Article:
April 12, 2009

Rabo de Toro (Oxtail Stew)

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rabo de toro (Spanish oxtail stew)

My daughter says this dish is rather unusual for Easter Sunday lunch. I told her growing up in the Philippines, my family (excluding my atheist dad) celebrated Easter by going to church, and that's about it. My older sister and I used to join the 2 separate dawn processions to re-enact the meeting of the risen Christ and Mary (His mother, not the other Mary); this is called Salubong (meet and greet). The processions, one led by the statue of the risen Christ and the second by Mary, start out from church going in different directions, they meet on the main street, then back to church for mass, with Christ and Mary together side by side at the front of the now joined procession. Holy Week and Easter when we were children were exclusively about Christ, I'm not sure if this is still being practiced in my hometown of Sta. Rosa, Laguna, though. In several places in the Philippines, Lenten season is a serious religious event, check out Sidney's Salubong photos.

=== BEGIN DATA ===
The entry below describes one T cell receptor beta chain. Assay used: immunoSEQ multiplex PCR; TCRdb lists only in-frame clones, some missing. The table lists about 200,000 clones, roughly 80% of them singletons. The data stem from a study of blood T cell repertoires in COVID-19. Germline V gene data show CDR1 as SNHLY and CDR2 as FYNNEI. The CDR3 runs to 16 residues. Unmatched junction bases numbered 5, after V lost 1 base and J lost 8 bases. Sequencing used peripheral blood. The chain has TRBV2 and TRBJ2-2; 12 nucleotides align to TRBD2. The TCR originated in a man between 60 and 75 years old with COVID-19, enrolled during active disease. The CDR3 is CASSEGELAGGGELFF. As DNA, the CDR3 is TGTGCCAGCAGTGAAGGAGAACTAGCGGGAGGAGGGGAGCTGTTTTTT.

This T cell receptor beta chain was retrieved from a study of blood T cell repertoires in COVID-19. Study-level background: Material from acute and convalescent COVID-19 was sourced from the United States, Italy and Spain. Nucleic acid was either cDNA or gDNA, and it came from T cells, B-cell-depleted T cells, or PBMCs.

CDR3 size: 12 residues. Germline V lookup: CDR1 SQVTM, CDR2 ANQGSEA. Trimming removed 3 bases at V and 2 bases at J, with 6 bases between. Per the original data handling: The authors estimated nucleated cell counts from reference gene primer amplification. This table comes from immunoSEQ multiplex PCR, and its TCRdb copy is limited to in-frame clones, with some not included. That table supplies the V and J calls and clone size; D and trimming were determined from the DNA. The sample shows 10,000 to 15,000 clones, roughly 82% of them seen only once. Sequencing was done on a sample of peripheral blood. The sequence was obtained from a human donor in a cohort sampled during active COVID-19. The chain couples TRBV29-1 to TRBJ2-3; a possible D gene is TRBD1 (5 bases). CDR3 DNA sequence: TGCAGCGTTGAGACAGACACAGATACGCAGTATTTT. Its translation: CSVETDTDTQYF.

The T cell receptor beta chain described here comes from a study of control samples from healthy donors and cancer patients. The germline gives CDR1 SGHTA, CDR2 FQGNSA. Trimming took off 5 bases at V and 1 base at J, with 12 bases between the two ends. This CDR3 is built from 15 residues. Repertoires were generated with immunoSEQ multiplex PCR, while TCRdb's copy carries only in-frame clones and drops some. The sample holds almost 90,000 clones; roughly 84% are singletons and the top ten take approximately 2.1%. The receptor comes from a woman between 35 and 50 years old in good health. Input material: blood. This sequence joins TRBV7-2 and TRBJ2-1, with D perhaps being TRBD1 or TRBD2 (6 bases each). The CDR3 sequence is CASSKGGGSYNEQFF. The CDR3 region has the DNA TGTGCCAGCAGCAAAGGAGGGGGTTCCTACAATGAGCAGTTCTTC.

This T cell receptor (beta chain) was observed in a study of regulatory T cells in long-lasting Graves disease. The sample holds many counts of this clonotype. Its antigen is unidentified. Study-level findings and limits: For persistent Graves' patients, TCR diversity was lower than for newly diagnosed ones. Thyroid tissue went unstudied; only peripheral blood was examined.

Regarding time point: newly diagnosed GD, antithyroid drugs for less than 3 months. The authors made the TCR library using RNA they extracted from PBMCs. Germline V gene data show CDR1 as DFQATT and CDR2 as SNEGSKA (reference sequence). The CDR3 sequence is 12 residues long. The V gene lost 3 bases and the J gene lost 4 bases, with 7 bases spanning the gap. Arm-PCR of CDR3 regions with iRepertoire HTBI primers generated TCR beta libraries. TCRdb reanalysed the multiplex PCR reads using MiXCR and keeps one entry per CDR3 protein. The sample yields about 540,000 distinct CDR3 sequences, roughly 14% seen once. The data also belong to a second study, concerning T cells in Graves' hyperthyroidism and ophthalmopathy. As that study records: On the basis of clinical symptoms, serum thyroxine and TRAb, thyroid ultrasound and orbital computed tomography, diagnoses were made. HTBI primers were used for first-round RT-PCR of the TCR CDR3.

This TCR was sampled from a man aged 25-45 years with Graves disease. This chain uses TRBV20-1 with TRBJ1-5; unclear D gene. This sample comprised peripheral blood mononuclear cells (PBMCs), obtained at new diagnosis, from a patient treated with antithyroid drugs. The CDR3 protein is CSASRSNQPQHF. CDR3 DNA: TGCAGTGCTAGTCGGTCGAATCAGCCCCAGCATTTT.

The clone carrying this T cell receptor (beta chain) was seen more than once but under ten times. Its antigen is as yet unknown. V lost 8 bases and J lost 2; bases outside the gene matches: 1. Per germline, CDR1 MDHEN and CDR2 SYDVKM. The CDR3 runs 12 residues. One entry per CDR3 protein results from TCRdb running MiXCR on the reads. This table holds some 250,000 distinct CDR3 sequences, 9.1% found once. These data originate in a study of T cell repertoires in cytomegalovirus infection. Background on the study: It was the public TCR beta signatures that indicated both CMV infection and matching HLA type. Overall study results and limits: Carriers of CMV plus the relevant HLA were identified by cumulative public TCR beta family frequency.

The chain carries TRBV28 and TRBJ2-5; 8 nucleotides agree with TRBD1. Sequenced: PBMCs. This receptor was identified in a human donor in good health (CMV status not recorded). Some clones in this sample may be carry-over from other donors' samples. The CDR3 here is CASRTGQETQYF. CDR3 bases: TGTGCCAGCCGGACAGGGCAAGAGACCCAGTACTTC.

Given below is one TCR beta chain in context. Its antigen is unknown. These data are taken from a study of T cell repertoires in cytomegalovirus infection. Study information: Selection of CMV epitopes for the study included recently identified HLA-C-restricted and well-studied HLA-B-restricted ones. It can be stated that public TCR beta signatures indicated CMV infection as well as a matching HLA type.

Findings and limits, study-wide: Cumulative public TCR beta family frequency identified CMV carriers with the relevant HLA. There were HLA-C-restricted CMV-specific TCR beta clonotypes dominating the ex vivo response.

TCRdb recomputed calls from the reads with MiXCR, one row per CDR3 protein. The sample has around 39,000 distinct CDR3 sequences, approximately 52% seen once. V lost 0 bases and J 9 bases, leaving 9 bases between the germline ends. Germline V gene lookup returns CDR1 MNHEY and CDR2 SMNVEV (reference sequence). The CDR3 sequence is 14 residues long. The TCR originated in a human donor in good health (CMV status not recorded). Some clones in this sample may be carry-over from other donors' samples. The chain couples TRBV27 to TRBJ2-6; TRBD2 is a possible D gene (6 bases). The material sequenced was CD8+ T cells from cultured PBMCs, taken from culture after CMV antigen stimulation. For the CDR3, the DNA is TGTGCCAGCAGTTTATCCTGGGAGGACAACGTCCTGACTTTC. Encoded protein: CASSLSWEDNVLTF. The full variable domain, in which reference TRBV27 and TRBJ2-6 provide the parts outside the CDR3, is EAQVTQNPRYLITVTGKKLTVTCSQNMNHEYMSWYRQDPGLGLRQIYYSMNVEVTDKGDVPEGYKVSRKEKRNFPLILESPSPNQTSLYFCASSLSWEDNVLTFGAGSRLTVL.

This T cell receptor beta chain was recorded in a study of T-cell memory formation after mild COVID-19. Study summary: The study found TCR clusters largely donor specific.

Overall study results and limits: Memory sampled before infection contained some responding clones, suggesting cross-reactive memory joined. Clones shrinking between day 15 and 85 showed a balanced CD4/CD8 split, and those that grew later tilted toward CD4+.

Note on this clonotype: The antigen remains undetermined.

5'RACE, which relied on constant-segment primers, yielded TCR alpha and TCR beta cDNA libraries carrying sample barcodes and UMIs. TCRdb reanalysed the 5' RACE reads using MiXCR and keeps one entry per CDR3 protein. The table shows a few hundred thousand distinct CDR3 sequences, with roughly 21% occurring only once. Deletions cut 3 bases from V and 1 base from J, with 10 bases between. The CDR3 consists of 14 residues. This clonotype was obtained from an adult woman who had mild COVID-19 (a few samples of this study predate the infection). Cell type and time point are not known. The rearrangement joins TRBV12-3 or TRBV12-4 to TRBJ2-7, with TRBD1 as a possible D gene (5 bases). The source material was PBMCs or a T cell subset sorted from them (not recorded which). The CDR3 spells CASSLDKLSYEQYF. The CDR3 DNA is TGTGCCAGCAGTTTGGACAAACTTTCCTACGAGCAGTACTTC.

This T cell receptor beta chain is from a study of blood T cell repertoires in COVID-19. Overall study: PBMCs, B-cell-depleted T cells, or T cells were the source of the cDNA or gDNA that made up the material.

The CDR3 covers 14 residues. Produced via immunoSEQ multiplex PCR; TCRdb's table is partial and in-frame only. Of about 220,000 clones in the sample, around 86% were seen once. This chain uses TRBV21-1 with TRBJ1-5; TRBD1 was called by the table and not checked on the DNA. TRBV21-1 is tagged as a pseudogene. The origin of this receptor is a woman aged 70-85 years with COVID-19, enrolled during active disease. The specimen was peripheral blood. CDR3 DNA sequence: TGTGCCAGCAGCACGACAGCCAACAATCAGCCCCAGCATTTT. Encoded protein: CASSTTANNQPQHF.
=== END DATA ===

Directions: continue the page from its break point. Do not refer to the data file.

Now, back to food, we had ordinary everyday food on Easter Sundays. We also never had Easter egg hunts nor we associated the Resurrection with the carrot-muncher lagomorphs, not even as a dinner fare. Hmm, maybe next year I'll make Conejo en Salmorejo, a Spanish spicy stew with sauce made of hot chili, wine, vinegar, garlic, and paprika. Sounds delicious! ^__^

Spanish Oxtail Stew
Serves 4
4 pounds oxtail, jointed
flour for dredging
salt and freshly ground black pepper
4 tablespoons olive oil, divided
2 medium onions, chopped
4 cloves garlic, chopped
3 medium carrots, sliced
2 stalks celery, sliced
1 bay leaf
1 sprig fresh thyme
1 cup dry white wine
beef stock or water
  • Wash oxtail, pat dry with paper towels. Season the flour with 2 teaspoons salt and 1 teaspoon black pepper. Dredge the oxtail pieces, shaking to remove excess.
  • In a skillet, heat 2 tablespoons of oil and brown oxtail on all sides. Lift out and transfer into a Dutch oven or deep casserole.